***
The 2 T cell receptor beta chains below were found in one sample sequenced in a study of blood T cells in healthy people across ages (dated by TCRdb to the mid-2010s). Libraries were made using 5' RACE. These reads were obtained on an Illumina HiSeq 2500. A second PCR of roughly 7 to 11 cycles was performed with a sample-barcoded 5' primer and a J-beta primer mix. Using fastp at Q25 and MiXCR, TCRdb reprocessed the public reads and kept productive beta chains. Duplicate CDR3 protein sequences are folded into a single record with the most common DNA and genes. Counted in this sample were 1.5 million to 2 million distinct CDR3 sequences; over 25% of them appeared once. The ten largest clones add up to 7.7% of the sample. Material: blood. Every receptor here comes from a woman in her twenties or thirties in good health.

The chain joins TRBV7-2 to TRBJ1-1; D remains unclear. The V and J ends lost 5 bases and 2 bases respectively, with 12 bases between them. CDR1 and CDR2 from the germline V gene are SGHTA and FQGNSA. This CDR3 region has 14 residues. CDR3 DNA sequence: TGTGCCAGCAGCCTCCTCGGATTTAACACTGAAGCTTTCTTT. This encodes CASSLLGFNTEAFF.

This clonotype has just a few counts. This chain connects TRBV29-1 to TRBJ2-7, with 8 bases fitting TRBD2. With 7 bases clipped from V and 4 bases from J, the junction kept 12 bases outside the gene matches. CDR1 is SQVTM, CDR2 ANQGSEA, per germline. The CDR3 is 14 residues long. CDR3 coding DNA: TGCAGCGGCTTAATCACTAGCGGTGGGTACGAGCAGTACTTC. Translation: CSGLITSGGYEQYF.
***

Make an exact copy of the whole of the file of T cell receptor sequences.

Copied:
The 2 T cell receptor beta chains below were found in one sample sequenced in a study of blood T cells in healthy people across ages (dated by TCRdb to the mid-2010s). Libraries were made using 5' RACE. These reads were obtained on an Illumina HiSeq 2500. A second PCR of roughly 7 to 11 cycles was performed with a sample-barcoded 5' primer and a J-beta primer mix. Using fastp at Q25 and MiXCR, TCRdb reprocessed the public reads and kept productive beta chains. Duplicate CDR3 protein sequences are folded into a single record with the most common DNA and genes. Counted in this sample were 1.5 million to 2 million distinct CDR3 sequences; over 25% of them appeared once. The ten largest clones add up to 7.7% of the sample. Material: blood. Every receptor here comes from a woman in her twenties or thirties in good health.

The chain joins TRBV7-2 to TRBJ1-1; D remains unclear. The V and J ends lost 5 bases and 2 bases respectively, with 12 bases between them. CDR1 and CDR2 from the germline V gene are SGHTA and FQGNSA. This CDR3 region has 14 residues. CDR3 DNA sequence: TGTGCCAGCAGCCTCCTCGGATTTAACACTGAAGCTTTCTTT. This encodes CASSLLGFNTEAFF.

This clonotype has just a few counts. This chain connects TRBV29-1 to TRBJ2-7, with 8 bases fitting TRBD2. With 7 bases clipped from V and 4 bases from J, the junction kept 12 bases outside the gene matches. CDR1 is SQVTM, CDR2 ANQGSEA, per germline. The CDR3 is 14 residues long. CDR3 coding DNA: TGCAGCGGCTTAATCACTAGCGGTGGGTACGAGCAGTACTTC. Translation: CSGLITSGGYEQYF.